NATIONAL SECURITY THREAT IN CYBERSPACE
By- Nikhil Vaghmarey
In security matters, there is nothing like absolute security. We are only trying
to build comfort levels because security costs money and lack of it costs
much more. Comfort level is a manifestation of efforts as well as realisation
of their effectiveness and limitation.
Cyberspace doesn’t have a specific definition but it is used to describe the whole virtual space. Cyberspace now extends to the whole world and is connected through the internet, computers, servers, etc. Thus it becomes very essential to have healthy cyberspace so that it doesn’t affect our national security. In the recent past with the rise of Information and Technology, crimes in cyberspace have risen dramatically, especially concerning a threat to national security. Controlling these national security threats in cyberspace requires a coordinated effort from various levels of government, private sectors, and even the citizens of this country.
THREAT TO NATIONAL SECURITY
In the digital age, the arena of national security is being confronted with previously unidentified risks aimed at undermining state information infrastructure. There is a simple truism that, in the globalized world, the Internet and ICT are necessary for economic and social growth, providing a crucial digital infrastructure on which communities, economies, and governments depend to perform their critical functions. The fairly accessible existence of the Internet means that the world is insecure on several levels. Thus, cybersecurity has come to encompass a wide range of issues such as critical infrastructure protection, cyber terrorism, cyber threats, privacy issues, cybercrime, and cyber warfare. Generally, cyber attackers can be classified into two types:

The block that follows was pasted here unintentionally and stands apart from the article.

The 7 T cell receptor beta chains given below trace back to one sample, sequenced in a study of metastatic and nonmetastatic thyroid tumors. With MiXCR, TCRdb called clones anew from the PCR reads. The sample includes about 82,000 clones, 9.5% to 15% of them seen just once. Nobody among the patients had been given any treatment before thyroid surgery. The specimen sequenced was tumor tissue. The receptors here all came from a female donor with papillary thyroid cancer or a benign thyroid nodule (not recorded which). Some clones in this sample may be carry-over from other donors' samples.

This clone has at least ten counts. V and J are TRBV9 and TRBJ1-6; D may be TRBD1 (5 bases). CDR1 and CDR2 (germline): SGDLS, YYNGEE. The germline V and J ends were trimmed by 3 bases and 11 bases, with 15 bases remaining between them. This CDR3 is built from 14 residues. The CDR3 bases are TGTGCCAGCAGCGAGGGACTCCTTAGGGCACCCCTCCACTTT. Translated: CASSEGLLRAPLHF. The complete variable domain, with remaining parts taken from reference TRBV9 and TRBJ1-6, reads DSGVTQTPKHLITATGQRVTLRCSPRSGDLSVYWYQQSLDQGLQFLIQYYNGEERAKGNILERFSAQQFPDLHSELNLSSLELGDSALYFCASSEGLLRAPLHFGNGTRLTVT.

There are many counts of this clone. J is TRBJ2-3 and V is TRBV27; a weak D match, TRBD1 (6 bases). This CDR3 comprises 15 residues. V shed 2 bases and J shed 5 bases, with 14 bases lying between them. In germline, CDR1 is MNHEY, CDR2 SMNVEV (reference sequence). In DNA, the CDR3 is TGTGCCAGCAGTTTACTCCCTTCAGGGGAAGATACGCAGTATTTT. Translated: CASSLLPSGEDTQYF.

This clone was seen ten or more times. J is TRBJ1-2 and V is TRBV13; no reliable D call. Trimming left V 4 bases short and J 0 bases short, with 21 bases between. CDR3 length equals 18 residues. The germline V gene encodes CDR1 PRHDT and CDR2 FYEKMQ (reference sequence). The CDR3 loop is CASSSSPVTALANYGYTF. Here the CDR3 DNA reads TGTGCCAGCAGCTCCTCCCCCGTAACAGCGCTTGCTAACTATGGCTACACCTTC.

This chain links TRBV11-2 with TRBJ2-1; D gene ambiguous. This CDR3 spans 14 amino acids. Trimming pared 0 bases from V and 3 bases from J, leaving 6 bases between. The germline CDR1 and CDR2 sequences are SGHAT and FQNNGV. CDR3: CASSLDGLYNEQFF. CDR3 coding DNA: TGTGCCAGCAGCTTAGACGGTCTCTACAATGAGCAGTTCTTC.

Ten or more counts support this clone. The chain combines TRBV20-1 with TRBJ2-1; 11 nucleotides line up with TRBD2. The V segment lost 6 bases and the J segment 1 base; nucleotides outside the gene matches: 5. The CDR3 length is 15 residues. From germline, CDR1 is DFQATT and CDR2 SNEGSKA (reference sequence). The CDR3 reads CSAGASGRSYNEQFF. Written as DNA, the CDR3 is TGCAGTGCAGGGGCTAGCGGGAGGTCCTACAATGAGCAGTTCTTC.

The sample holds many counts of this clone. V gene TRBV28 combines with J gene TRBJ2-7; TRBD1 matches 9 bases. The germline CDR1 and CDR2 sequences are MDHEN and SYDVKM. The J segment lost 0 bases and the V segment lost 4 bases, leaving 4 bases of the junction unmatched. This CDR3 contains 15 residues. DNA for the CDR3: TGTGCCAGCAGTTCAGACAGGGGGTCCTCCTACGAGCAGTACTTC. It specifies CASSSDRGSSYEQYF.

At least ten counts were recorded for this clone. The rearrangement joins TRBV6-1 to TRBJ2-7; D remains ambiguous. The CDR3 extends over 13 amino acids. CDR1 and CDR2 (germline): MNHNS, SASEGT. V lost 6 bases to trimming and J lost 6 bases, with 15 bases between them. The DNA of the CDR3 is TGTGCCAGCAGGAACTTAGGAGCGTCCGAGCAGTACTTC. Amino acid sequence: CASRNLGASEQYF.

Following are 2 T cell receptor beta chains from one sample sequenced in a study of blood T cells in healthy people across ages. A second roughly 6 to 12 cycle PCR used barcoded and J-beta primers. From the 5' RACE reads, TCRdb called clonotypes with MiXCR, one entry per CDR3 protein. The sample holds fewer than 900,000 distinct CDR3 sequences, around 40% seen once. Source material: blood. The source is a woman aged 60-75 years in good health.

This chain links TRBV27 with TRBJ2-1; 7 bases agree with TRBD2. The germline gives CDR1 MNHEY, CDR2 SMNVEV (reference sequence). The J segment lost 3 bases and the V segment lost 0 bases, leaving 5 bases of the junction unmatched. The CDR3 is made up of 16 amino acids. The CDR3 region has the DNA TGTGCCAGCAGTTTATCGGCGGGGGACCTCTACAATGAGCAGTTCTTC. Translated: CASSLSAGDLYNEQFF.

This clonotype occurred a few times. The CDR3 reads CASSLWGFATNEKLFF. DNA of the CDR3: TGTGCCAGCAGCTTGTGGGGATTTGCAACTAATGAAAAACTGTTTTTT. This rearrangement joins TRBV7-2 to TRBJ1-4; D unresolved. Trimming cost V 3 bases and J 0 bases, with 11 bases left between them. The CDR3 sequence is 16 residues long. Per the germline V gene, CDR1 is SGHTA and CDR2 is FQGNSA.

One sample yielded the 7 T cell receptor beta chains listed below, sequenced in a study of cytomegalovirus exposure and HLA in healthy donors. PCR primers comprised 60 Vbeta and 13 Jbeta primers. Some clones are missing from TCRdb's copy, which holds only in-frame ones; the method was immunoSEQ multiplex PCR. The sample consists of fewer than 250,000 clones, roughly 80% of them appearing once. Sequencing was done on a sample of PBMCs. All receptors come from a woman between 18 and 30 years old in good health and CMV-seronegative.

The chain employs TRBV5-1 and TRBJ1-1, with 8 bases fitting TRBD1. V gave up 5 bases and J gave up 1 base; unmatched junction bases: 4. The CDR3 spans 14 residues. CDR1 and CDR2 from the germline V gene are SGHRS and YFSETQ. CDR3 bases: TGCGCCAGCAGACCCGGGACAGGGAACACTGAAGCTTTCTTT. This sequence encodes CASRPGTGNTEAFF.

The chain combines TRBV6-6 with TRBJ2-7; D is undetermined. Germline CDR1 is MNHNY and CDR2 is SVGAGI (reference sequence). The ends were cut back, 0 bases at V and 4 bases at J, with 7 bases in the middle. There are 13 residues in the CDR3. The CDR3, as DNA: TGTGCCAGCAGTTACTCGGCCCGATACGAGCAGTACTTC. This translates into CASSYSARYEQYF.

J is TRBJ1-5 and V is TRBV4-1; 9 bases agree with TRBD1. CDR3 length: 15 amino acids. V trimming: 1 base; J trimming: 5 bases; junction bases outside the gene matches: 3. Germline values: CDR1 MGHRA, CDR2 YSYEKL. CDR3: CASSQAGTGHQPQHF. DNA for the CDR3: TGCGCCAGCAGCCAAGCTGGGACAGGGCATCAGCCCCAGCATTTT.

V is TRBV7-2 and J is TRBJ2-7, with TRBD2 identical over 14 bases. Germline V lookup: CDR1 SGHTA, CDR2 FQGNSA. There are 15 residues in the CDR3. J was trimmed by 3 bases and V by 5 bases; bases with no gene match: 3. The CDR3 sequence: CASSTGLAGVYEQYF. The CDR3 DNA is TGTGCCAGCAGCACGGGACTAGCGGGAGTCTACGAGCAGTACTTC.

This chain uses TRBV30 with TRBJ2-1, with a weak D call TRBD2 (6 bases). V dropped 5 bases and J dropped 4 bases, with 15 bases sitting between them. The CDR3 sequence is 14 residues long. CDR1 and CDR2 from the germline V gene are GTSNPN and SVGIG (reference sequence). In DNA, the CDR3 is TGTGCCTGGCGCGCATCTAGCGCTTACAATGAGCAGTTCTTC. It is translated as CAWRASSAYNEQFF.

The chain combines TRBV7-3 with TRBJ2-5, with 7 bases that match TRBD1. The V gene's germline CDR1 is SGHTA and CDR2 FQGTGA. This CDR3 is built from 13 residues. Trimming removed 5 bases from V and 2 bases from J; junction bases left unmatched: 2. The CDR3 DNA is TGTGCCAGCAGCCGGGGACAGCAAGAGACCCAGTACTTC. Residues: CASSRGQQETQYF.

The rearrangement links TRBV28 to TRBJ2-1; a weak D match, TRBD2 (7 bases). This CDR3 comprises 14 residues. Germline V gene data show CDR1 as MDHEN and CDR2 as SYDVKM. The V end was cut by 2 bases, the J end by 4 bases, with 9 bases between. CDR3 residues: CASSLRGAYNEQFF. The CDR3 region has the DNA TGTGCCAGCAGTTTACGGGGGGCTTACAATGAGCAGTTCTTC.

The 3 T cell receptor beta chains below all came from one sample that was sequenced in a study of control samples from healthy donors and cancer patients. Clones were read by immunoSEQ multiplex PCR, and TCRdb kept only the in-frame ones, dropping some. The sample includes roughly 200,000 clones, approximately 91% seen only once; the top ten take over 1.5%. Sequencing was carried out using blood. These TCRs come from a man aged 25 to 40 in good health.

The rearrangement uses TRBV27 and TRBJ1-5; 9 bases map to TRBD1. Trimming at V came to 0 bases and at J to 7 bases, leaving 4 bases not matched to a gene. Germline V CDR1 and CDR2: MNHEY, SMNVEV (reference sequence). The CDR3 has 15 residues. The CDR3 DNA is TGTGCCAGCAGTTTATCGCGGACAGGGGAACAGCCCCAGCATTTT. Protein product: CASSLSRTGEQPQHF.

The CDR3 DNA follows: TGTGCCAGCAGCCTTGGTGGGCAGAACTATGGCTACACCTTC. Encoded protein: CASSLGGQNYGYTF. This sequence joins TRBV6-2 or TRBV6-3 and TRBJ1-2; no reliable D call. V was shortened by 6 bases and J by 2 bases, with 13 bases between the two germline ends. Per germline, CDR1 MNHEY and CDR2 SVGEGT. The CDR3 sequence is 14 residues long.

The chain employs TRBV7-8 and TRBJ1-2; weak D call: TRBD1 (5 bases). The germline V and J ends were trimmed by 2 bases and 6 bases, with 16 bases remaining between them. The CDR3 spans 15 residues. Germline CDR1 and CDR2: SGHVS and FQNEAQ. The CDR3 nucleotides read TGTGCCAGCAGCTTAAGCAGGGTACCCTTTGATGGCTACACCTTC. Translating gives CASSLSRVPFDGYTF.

• Non-state actors– They are not linked to any government or country, they work in their capacity. They generally attack only individuals or property. They have criminal intentions and may be subjected to the jurisdiction of one or more sovereign countries. Terrorists can be said to a more serious set of non-state actors and constitute a much greater threat to national security.
• Sovereign state– Sometimes an attack is being carried out by a sovereign state especially on the enemy country. This can trigger the information or cyber war. A recent example of this can be the alleged Chinese cyber-attack on Australia.
Defence against these attackers is carried out by both external and internal security agencies. Some common threats include pam, spoofing, phishing, viruses, worms, Trojans, spyware, repudiation, information disclosure, and denial of service, the elevation of privilege, botnets and pirated software.
India’s cyberspace is obviously connected with the rest of the world. Carrying out defences against cyber-attacks that occur at lightning speed and differentiating between attacks originating from terrorists, non-state actors or sovereign states is not an easy task for intelligence agencies. It must always be ensured that security systems must always be secure, reliable, and resilient. The internet has become a medium for political and military espionage.